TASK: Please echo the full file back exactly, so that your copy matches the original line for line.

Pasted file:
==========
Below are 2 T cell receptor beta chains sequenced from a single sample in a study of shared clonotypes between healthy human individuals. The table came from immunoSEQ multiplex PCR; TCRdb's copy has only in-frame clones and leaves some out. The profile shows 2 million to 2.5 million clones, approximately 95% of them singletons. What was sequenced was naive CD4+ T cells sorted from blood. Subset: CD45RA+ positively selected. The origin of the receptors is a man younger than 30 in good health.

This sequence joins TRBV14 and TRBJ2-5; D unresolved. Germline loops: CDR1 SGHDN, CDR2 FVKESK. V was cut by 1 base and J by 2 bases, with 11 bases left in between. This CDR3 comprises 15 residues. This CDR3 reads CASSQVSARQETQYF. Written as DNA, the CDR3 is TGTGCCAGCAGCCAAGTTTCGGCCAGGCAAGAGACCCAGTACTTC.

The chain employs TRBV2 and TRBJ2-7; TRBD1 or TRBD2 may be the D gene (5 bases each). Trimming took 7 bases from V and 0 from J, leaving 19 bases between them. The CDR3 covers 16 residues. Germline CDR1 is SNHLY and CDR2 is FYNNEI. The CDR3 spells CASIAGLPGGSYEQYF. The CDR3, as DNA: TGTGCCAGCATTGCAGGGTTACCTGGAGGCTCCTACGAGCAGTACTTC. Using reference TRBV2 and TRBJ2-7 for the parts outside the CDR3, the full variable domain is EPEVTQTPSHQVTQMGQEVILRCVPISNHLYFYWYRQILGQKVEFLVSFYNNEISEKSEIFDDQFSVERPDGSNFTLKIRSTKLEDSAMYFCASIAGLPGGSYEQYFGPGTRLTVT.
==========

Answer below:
Below are 2 T cell receptor beta chains sequenced from a single sample in a study of shared clonotypes between healthy human individuals. The table came from immunoSEQ multiplex PCR; TCRdb's copy has only in-frame clones and leaves some out. The profile shows 2 million to 2.5 million clones, approximately 95% of them singletons. What was sequenced was naive CD4+ T cells sorted from blood. Subset: CD45RA+ positively selected. The origin of the receptors is a man younger than 30 in good health.

This sequence joins TRBV14 and TRBJ2-5; D unresolved. Germline loops: CDR1 SGHDN, CDR2 FVKESK. V was cut by 1 base and J by 2 bases, with 11 bases left in between. This CDR3 comprises 15 residues. This CDR3 reads CASSQVSARQETQYF. Written as DNA, the CDR3 is TGTGCCAGCAGCCAAGTTTCGGCCAGGCAAGAGACCCAGTACTTC.

The chain employs TRBV2 and TRBJ2-7; TRBD1 or TRBD2 may be the D gene (5 bases each). Trimming took 7 bases from V and 0 from J, leaving 19 bases between them. The CDR3 covers 16 residues. Germline CDR1 is SNHLY and CDR2 is FYNNEI. The CDR3 spells CASIAGLPGGSYEQYF. The CDR3, as DNA: TGTGCCAGCATTGCAGGGTTACCTGGAGGCTCCTACGAGCAGTACTTC. Using reference TRBV2 and TRBJ2-7 for the parts outside the CDR3, the full variable domain is EPEVTQTPSHQVTQMGQEVILRCVPISNHLYFYWYRQILGQKVEFLVSFYNNEISEKSEIFDDQFSVERPDGSNFTLKIRSTKLEDSAMYFCASIAGLPGGSYEQYFGPGTRLTVT.